Monsanto has denied any relationship with the disease, saying that the product has been subjected to rigorous testing and more than 800 studies have established its safety.

Monsanto has denied any relationship with the disease, saying that the product has been subjected to rigorous testing and more than 800 studies have established its safety.

Monsanto has denied any relationship with the disease, saying that the product has been subjected to rigorous testing and more than 800 studies have established its safety.

"Your verdict will be heard around the world," Wisner told jurors.

"Monsanto will finally have to do something: carry out the studies he never did and warn people he never noticed."

The Monsanto Roundup flagship herbicide was launched in 1976.

Roundup has been approved by the Environmental Protection Agency of the United States, according to Lombardi.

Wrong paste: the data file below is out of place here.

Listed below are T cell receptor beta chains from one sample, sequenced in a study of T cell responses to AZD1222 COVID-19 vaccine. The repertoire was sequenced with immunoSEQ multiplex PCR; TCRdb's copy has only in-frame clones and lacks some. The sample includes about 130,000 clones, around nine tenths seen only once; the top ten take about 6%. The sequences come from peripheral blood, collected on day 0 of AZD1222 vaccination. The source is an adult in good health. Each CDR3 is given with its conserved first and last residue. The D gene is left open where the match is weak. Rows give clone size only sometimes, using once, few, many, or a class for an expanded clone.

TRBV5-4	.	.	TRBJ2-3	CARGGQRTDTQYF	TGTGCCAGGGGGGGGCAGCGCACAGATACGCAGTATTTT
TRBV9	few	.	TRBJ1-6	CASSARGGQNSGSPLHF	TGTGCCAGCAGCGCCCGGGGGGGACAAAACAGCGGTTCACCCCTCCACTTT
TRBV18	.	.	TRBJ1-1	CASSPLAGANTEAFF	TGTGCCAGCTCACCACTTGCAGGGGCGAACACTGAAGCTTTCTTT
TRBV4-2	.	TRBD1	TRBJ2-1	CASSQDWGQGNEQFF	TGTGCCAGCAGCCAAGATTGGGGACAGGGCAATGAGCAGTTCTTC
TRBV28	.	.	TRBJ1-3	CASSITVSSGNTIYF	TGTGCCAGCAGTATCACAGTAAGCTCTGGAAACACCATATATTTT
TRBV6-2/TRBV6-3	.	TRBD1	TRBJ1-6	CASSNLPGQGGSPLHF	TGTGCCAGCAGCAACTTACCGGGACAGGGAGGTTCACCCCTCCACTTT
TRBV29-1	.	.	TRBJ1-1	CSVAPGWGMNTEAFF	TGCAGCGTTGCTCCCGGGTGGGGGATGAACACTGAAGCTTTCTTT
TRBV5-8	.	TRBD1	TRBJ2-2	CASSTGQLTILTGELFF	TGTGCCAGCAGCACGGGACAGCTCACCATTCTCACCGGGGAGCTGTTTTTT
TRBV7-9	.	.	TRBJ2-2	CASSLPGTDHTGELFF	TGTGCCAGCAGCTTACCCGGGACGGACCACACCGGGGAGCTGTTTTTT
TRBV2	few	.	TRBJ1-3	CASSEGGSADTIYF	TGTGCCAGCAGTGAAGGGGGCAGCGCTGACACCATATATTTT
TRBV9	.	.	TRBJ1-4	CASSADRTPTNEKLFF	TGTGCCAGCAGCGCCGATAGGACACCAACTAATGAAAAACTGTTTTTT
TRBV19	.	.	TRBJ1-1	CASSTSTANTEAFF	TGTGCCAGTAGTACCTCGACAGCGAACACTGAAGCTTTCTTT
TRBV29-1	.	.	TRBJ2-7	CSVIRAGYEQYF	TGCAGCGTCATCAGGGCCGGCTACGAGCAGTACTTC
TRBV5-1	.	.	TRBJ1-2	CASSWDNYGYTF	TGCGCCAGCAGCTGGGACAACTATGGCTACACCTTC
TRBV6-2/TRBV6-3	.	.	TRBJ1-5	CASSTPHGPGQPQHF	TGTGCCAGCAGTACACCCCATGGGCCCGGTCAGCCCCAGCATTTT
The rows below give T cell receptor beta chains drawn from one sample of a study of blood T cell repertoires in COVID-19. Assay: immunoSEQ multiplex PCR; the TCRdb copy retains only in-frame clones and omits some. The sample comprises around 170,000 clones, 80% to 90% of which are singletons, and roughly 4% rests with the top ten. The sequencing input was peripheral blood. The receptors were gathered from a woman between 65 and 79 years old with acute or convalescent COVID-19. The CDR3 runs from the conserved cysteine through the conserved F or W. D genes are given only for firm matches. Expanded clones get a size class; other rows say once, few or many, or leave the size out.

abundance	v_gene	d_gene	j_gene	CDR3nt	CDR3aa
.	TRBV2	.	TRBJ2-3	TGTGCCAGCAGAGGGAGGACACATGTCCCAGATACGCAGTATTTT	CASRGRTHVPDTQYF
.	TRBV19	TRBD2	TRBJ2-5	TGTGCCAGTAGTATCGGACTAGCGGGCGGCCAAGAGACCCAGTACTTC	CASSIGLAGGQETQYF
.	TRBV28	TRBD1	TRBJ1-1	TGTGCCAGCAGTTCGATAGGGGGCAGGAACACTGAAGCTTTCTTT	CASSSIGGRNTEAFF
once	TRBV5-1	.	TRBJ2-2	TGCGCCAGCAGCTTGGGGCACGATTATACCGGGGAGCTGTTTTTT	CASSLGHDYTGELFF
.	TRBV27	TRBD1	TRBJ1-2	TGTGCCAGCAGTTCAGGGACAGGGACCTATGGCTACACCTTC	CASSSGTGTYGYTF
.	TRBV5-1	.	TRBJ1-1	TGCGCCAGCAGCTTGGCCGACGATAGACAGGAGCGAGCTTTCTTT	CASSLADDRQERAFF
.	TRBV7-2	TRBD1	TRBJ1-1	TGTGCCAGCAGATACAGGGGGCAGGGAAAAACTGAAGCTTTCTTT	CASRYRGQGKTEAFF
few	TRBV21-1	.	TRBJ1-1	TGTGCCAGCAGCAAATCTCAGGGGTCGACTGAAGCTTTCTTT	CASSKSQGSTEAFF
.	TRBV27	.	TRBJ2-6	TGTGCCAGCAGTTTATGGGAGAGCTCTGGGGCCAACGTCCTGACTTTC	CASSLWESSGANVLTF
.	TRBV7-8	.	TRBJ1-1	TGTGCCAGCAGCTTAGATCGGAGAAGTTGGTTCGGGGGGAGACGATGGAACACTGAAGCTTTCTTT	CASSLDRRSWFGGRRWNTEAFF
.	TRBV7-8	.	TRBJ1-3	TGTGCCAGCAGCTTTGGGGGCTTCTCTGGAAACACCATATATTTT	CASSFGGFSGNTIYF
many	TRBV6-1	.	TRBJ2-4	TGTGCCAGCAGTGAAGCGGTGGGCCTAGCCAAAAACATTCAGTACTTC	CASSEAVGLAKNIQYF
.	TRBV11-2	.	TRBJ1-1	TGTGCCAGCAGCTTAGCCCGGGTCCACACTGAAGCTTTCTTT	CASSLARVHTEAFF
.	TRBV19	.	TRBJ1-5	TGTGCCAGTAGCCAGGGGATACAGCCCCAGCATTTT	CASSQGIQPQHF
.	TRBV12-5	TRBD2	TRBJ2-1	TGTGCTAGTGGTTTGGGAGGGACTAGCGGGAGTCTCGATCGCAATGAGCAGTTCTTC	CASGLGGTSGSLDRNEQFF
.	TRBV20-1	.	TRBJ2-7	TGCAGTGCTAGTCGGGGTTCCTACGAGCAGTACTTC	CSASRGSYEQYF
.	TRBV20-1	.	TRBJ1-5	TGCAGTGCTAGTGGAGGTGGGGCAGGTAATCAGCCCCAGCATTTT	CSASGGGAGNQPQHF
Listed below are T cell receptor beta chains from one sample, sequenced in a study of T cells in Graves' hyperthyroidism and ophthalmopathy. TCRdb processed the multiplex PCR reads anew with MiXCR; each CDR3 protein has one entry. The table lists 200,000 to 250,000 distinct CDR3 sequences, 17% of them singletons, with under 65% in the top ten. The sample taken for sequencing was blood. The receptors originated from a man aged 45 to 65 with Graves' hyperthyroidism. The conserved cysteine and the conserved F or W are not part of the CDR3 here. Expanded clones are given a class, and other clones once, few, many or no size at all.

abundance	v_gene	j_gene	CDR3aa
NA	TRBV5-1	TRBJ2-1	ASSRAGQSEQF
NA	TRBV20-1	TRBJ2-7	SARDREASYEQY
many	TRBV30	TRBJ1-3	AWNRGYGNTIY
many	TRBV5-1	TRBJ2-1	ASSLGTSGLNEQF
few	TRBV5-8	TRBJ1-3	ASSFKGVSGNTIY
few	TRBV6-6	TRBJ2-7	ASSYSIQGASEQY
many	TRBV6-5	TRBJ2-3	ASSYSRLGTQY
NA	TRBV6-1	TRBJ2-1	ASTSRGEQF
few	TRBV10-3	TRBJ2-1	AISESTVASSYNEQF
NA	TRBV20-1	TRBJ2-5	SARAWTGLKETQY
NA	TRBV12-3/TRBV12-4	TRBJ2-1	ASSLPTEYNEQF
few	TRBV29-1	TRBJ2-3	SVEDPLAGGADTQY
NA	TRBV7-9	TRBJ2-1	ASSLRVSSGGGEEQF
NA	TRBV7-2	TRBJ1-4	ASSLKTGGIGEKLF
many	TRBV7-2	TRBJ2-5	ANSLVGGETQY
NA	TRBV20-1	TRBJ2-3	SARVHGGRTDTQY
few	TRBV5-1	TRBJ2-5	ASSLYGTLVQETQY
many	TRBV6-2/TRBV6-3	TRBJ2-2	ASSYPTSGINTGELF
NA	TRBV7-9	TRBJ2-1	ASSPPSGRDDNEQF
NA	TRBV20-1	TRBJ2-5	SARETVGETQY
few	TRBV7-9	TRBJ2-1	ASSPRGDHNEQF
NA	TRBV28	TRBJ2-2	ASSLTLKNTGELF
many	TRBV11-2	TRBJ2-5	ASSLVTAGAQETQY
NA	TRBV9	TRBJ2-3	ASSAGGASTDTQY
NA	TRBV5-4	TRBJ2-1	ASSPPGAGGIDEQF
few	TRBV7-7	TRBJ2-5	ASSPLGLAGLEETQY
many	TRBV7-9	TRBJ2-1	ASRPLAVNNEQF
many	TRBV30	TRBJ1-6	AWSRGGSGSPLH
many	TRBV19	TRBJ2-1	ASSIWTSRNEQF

Two years after the WHO called it "probably carcinogenic," the state of California named glyphosate as a cancer-causing ingredient under state Proposition 65, which requires Roundup to carry a warning label if it is sold in California.

Also, earlier this year, a peer-reviewed study revealed that women in agricultural-intensive areas of Indiana tended to have shorter pregnancies if they had been regularly exposed to glyphosate.

Founded in 1901 in St Louis, Missouri, Monsanto began producing agrochemicals in the 1940s. It was acquired by Bayer for more than $ 62 billion in June.

Bayer announced at that time that it would withdraw the name of Monsanto and replace it with Bayer as the company's name.

& # 39; Bayer will remain the name of the company. Monsanto will no longer be a company name. The products purchased will retain their brands and become part of Bayer's portfolio, "Bayer said in a statement to Reuters.

Bayer's decision to abandon the name means that Monsanto products such as Roundup will continue to be Roundup, but now they will be Bayer's Roundup, not Monsanto's Roundup. Roundup will still contain glyphosate.

& # 39; Bayer will remain the name of the company. Monsanto will no longer be a company name. The products purchased will retain their brands and become part of Bayer's portfolio, "Bayer told Reuters in a statement.

In other words, products like Roundup would retain their name, but they would be announced as Bayer's Roundup, not Monsanto.